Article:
All posts by grotusque

My name is Dan and I like a lot of things, but this blog will be about the beer I drink and occasionally make. Well. Mostly.

Whatever You Say 1\Second Pint Library Foundation

I walked on down to NWIPA to start the new theme and sat down next to a long haired dude in glasses and a 49ers jacket who was on his phone.

‘This,’ I thought, ‘might be more challenging than I thought’.

37658263615_d1cb8aa30d_cStill, I politely interrupted him and asked him what he was drinking. He told me it was Culmination’s Obscured by Clouds, said it was pretty good and went back to his phone after I thanked him.

The Obscured by Clouds is a hazy IPA with heavy grapefruit flavors. The nose, the mouth, hell, even the pucker on the finish all remind me of grapefruit. It’s almost medicinal on the finish; the kind of finish that would discourage a child from drinking cold medication. I can’t agree that it’s really good, unfortunately; a little sweeter, a little more balanced, and I’d be on board. It’s been noted by smarter people than me, though, that you gotta stick the landing and this beer really doesn’t.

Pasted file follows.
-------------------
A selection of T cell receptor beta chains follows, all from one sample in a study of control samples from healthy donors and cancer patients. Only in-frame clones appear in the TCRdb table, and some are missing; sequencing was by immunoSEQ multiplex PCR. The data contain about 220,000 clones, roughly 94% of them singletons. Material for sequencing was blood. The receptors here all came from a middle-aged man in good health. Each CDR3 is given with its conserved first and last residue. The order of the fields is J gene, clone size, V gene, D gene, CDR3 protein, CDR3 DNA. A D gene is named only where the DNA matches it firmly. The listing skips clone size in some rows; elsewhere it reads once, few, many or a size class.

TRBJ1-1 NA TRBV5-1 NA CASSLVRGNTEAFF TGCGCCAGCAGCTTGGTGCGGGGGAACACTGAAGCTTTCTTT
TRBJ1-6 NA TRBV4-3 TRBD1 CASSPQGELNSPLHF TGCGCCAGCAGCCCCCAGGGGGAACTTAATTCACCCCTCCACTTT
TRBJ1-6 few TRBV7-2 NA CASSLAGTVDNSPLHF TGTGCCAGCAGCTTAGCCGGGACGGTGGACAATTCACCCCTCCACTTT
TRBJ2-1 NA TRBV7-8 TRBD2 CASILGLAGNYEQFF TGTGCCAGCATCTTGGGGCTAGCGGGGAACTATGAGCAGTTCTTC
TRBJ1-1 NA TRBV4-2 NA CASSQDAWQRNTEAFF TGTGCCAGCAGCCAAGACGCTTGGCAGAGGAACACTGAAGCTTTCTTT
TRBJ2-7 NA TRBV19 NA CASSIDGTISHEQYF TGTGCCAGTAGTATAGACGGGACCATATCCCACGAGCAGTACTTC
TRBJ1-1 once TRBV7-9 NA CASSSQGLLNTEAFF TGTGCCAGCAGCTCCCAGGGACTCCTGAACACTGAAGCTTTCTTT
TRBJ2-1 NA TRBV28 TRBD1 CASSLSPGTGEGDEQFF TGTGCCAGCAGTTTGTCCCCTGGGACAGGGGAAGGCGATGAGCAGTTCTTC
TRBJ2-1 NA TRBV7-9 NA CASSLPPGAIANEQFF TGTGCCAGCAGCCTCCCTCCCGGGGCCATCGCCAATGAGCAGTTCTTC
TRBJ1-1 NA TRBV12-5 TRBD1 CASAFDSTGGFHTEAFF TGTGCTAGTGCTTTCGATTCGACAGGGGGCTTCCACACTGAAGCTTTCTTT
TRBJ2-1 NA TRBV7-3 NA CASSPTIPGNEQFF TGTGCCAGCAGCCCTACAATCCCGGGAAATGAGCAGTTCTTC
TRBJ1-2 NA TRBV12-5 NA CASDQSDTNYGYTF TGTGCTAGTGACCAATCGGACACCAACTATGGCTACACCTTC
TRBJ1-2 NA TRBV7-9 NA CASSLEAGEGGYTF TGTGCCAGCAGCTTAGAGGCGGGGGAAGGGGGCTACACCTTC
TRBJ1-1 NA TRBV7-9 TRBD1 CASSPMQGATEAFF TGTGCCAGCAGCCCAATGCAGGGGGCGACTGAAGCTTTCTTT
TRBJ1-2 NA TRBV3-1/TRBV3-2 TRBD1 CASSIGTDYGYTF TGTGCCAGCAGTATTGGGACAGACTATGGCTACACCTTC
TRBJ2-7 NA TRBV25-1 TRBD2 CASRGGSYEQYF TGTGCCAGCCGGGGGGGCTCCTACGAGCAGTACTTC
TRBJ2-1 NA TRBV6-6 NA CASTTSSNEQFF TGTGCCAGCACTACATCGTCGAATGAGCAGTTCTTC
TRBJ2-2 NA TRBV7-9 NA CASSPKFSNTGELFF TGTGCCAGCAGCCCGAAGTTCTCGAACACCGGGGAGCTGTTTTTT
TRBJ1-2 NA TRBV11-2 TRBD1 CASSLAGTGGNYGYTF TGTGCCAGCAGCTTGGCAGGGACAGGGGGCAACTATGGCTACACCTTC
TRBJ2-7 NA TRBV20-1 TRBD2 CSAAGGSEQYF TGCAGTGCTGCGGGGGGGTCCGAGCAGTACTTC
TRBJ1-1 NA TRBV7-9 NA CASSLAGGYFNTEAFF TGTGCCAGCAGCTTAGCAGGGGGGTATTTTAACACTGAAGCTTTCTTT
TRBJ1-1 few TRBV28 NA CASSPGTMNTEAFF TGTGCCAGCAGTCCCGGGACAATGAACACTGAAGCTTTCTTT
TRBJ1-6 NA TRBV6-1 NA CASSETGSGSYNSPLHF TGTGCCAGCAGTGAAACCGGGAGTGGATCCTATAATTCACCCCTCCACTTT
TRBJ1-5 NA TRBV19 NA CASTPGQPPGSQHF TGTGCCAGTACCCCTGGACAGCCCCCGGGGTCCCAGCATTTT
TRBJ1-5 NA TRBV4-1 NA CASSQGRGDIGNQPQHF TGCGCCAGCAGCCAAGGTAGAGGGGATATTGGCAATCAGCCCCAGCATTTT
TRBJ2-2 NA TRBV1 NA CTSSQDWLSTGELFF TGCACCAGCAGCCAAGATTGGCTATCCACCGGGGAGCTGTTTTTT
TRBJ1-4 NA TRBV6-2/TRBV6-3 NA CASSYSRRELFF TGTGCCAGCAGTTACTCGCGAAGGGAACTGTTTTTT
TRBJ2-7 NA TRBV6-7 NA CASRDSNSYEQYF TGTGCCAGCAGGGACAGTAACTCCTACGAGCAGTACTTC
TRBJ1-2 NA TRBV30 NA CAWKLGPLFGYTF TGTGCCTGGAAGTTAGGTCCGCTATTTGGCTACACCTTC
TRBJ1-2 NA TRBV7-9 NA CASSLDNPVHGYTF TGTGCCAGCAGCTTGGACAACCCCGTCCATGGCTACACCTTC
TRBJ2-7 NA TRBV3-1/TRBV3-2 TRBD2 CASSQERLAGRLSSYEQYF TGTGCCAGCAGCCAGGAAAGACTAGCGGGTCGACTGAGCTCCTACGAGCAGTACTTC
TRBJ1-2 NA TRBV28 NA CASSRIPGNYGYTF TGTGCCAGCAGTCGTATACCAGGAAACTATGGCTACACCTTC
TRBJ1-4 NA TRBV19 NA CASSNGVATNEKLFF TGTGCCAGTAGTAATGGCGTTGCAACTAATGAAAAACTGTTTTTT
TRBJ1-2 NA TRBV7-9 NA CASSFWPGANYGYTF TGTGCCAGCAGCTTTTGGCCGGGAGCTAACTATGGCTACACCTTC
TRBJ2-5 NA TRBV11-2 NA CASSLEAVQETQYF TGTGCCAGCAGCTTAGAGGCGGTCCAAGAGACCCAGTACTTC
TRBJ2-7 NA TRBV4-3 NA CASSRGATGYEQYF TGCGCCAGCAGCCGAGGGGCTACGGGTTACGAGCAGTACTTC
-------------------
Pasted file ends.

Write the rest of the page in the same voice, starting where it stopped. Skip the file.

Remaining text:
In the time it took for me to get my beer, the fellow whose suggestion I took polished off his beer and went home, thanking the bartender on his way out. If I was a person who went for signs, I might consider this to be an ominous one.

However, this is about doing the work.

It doesn’t take a genius to see how hostile Americans are to each other these days. I’ve got my own views on this-mostly rooted in classism and greed vs the rest of us-but part of the issues come from an unwillingness to listen to people, especially people who aren’t like you.

What else is there to do but to go out, ask a stranger a question, and listen to the answer? No, I’m not expecting to solve the problems of the world, nor am I struck with some kind of folly that would insist that what I am doing is important.

Every little bit helps though. So it’s time to bring back this theme and start talking to strangers again, even if it’s just for a little bit. Sure, there are a lot more phones than there were before which makes things more challenging, personally. I am likely going to be interrupting more people, regardless of politely I am doing so.

Still, I don’t want to be part of the problem. So let’s share some recommendations, alright?

The second pint project isn’t going anywhere, though: today it goes to the Library Foundation.

And finally: I’m traveling for the holiday, so this will be the last post for a week. Happy Thanksgiving, everyone!
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Common Ales: Occidental Altbier

37386133964_0950aa21d7_cOccidental Altbier: pleasantly roasted nose, and it rolls right into the mouth. The beer itself has a little bit of chocolate in there but I’m reminded of that scent that I get when I go to the homebrew store and put my nose into a container of biscuit malt. I like it.